In the “Science or Fiction” segment of the (then) latest Skeptics Guide to the Universe podcast (where host Steven Novella serves up one fake and two real news segment(s) for his panel of skeptics – or “rogues” – to figure out), the one that turned out to be fiction involved the recent approval of a genetically modified potato designed to contain up to 40% less calories than conventional potatoes. One of the rogue’s reasoning as to why this must be fake is that there is so much research going into making foods that are more calorifically dense (think Plumpy’nut, or peanut butter “amplified”) to treat malnutrition that it would make little sense for scientists to be working on something to contain less calories than necessary.

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A bad rap for sugar

Sugar is so convenient, isn’t it? If you believe the people behind the (predictably challenging-to-watch) film Fed Up, sugar has been a convenient way to hoodwink America into a full-scale obesity epidemic. But even more than that, it turns out to offer a really convenient way to explain away any complexities related to health and eating. Or just as a target for a (simple syrupy) finger of blame.

There have already been several excellent reviews of what’s wrong with Fed Up (very well summarised most recently by Harriet Hall), so I’ll just mention a few points that stuck out for me.

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Porn, the SFW edition

porn

Earlier this year I was delighted to be asked to contribute a short piece for the then-upcoming MAD4 on the topic of this year’s symposium: ‘What is Cooking?’

My take was (unsurprisingly) on some of ways food television influences the way we think about cooking and eating, including that pesky question of “food porn”. Since the good people at MAD have made it available, feel free to go and have a read. (And if you’re interested in food television generally, Chris Cosentino’s much-lauded talk is also worth a watch. But then so is most of the other stuff that’s been posted – let’s just say I’m in extremely good company there.)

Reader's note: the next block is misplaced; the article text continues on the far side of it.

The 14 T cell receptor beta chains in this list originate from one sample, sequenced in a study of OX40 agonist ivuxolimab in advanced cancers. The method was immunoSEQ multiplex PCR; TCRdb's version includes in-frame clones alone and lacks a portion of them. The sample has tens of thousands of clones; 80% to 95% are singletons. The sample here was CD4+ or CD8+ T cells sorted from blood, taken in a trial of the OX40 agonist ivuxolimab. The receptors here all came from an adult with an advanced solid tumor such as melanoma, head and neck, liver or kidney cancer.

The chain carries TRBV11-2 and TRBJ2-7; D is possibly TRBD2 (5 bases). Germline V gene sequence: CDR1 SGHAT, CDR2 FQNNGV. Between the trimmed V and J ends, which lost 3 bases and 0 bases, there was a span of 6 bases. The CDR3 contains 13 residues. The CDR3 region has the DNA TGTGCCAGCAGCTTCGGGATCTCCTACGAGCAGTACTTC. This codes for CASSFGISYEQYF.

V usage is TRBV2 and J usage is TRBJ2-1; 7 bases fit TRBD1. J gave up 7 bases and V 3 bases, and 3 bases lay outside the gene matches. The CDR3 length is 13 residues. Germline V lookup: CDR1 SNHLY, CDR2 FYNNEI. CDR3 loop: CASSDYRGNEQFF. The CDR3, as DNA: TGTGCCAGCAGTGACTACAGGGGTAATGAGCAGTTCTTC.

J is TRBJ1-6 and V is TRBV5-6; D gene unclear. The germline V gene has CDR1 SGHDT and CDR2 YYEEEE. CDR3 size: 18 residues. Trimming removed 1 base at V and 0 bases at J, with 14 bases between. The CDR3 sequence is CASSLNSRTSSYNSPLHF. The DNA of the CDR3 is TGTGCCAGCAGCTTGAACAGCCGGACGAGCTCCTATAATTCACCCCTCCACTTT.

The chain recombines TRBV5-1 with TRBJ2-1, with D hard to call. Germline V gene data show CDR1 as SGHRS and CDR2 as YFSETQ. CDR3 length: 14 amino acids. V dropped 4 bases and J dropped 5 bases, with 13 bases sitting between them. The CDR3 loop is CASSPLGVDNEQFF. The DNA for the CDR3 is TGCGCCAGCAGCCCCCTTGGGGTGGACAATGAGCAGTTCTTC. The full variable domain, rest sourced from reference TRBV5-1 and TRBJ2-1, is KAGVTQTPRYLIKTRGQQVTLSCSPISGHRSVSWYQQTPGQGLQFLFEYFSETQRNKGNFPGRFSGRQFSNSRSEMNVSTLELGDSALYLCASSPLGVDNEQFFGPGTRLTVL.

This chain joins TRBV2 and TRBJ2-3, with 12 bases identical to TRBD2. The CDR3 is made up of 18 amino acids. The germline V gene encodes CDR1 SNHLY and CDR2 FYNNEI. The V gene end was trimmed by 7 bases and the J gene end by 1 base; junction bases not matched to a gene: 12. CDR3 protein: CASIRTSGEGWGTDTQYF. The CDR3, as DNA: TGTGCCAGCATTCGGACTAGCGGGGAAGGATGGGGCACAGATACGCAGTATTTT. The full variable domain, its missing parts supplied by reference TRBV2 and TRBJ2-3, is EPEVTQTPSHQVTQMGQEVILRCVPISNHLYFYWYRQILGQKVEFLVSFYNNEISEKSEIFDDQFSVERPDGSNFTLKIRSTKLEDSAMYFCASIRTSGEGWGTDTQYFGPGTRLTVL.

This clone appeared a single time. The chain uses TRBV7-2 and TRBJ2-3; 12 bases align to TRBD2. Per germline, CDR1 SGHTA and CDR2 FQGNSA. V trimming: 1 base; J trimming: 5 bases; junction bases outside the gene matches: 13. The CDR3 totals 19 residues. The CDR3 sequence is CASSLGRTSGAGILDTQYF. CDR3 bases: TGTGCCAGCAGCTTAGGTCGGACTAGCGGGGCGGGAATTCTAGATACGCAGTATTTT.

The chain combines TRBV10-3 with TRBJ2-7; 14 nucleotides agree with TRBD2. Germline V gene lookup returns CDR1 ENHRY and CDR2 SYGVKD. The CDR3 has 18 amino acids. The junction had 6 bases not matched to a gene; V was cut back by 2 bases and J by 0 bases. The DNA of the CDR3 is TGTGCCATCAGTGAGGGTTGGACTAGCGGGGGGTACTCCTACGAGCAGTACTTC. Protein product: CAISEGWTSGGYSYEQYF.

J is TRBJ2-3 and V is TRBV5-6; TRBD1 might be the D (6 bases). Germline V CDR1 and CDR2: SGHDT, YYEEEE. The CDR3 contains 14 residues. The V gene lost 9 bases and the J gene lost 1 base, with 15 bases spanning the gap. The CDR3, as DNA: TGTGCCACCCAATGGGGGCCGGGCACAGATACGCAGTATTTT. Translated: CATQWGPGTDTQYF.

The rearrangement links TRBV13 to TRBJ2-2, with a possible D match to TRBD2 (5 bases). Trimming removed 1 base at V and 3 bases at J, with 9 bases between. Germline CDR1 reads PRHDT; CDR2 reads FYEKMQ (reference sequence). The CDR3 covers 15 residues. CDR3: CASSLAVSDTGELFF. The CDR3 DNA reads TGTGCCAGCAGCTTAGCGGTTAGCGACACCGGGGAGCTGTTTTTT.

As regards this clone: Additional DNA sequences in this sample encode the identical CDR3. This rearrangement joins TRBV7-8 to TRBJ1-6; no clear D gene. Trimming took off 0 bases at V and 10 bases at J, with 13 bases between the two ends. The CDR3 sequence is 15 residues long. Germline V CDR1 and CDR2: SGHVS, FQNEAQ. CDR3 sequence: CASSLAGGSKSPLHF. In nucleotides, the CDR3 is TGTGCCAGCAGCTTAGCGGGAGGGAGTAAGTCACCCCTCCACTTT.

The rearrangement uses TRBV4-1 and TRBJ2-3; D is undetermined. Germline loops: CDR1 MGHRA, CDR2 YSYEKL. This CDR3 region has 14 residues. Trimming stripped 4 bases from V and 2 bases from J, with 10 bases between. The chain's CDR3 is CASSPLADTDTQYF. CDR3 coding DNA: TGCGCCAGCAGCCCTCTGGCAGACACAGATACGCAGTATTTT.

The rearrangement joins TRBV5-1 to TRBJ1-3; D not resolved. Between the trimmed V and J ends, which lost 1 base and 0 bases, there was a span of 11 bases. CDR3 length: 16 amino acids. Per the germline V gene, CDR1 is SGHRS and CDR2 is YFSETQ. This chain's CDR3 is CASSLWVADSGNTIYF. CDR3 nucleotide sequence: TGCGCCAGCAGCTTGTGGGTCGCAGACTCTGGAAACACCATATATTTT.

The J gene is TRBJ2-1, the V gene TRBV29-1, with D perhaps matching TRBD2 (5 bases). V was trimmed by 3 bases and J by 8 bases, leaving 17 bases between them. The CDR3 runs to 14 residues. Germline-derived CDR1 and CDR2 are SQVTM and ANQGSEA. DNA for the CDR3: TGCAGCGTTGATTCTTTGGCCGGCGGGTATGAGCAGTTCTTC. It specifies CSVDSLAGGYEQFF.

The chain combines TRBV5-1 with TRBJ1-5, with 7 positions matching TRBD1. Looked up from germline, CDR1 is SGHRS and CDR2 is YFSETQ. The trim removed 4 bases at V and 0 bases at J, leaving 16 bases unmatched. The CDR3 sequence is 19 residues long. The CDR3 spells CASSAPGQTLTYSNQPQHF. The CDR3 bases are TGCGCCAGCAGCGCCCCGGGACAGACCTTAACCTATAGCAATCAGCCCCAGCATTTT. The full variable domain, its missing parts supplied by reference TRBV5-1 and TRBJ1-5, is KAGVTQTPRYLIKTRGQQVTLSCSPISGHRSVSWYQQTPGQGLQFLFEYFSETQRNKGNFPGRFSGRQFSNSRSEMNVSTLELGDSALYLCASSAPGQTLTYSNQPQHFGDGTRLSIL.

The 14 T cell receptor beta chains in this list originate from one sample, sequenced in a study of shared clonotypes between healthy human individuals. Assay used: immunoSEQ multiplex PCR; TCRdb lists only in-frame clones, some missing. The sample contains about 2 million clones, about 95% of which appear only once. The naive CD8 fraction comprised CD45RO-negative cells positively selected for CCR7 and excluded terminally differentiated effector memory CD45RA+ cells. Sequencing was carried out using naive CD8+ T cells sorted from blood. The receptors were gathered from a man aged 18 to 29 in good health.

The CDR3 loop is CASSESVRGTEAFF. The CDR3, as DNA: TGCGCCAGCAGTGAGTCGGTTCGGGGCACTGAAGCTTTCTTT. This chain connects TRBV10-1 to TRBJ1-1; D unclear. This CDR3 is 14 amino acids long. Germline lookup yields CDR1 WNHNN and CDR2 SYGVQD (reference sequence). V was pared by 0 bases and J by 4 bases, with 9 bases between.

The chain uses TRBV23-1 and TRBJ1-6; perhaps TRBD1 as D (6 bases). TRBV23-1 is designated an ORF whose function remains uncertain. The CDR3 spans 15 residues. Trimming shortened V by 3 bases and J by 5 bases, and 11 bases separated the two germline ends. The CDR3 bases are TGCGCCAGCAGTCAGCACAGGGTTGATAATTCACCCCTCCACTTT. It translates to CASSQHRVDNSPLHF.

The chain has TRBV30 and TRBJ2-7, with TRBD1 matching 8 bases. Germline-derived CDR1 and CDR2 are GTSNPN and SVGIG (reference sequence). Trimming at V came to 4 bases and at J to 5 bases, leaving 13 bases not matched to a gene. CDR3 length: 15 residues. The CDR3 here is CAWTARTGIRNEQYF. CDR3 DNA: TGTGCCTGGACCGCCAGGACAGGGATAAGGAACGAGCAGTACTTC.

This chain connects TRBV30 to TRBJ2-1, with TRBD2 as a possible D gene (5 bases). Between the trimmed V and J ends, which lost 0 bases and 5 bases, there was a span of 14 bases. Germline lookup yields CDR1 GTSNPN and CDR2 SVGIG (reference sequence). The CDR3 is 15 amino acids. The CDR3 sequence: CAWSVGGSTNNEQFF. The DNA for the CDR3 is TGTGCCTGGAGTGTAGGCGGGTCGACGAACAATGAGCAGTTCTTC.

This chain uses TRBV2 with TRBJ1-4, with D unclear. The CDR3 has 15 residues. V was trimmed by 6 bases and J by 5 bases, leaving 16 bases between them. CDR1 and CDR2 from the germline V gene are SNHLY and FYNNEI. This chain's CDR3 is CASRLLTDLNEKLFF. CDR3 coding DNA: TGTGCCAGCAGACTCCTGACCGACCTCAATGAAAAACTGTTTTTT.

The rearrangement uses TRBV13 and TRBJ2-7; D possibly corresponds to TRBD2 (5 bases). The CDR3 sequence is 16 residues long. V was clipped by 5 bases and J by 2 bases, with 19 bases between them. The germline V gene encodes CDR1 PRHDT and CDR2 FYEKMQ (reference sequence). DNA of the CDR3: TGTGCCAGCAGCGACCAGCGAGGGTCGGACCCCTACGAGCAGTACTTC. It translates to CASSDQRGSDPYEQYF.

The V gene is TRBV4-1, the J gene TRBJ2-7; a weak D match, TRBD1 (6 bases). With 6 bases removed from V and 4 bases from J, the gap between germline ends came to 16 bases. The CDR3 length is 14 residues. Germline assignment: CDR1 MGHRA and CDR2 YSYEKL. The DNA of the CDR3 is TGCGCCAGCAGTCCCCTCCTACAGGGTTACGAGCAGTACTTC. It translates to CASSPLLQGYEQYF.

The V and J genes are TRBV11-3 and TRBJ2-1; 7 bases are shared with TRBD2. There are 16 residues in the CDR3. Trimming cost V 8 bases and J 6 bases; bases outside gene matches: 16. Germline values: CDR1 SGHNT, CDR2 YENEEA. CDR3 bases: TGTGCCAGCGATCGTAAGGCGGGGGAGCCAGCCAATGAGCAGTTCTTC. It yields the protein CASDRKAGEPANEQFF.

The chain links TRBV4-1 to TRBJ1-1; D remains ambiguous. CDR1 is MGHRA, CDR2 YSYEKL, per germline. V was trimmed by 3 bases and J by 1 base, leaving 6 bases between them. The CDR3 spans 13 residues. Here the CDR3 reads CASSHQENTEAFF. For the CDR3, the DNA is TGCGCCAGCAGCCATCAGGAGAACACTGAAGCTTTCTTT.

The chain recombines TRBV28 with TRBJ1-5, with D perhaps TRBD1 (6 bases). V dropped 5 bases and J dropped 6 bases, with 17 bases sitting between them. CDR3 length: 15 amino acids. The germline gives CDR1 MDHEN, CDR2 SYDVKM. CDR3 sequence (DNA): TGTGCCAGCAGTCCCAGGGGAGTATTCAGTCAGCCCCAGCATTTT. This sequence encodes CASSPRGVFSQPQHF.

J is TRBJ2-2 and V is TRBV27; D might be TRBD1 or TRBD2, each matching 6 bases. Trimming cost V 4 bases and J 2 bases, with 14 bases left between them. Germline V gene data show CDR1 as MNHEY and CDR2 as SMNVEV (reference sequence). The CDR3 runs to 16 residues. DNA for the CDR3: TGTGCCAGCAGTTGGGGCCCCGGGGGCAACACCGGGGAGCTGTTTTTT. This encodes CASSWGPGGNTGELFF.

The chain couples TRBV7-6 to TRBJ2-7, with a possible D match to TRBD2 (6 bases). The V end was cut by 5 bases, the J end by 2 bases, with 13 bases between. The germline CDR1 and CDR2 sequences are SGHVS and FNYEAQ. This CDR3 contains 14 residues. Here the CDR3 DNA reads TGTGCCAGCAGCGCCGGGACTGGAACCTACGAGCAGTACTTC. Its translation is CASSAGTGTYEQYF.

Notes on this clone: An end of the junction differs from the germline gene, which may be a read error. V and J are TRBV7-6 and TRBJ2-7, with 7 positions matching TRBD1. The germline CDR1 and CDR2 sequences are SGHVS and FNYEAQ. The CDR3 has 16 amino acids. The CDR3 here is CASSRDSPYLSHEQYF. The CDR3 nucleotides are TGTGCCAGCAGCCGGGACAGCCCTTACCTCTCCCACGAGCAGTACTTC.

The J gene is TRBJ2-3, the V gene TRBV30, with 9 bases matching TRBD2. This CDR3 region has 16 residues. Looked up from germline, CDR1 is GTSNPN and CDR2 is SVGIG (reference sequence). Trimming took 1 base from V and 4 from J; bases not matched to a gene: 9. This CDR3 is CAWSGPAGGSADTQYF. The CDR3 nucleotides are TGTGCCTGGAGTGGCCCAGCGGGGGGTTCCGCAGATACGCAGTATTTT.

The food porn thing does come up again and again, with varying degrees of usefulness.* But perhaps the most logical conclusion of a cultural obsession with food and sex is the porn star who turns his, ahem, gaze, to food. Exhibit A: “James Deen Loves Food“.

And then I’d recommend two interesting interviews with James Deen on the topics of food and sex: on Go Fork Yourself (!) with Andrew Zimmern, and with the slightly more irreverent folks at Eating Disorder. Both good fun.

Or we could just let Charlie Brooker have the last word.

*Anyone with an academic interest in these matters might want to check out my entry on “food porn in media” for Springer’s Encyclopedia of Food and Agricultural Ethics.

#LCHF never fails. Except when it does.

Move over Big Fat Surprise, ‘Nutritionist, bestselling Author, and Speaker’ Christine Cronau is way ahead of the (ahem) curve when it comes to ‘reporting on the biggest health blunder in history’, and teaching you how to revolutionise your body with fat. But don’t think of any of this as a diet:

LCHF no diet

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GMO: Godawful Modus Operandi

I’ve been avoiding watching the film OMG GMO because I knew it would be irritating. It did not disappoint. It was misinformed and manipulative on so many levels – I mean, this man dresses up his children in gas marks to walk through a field of GM crops. Children of the corn indeed.

GMO

So if you want to learn anything constructive about the GM debate, don’t bother watching this film.

However, it can teach you a bunch of other useful things, as pointed out in a couple of reviews that get it just right.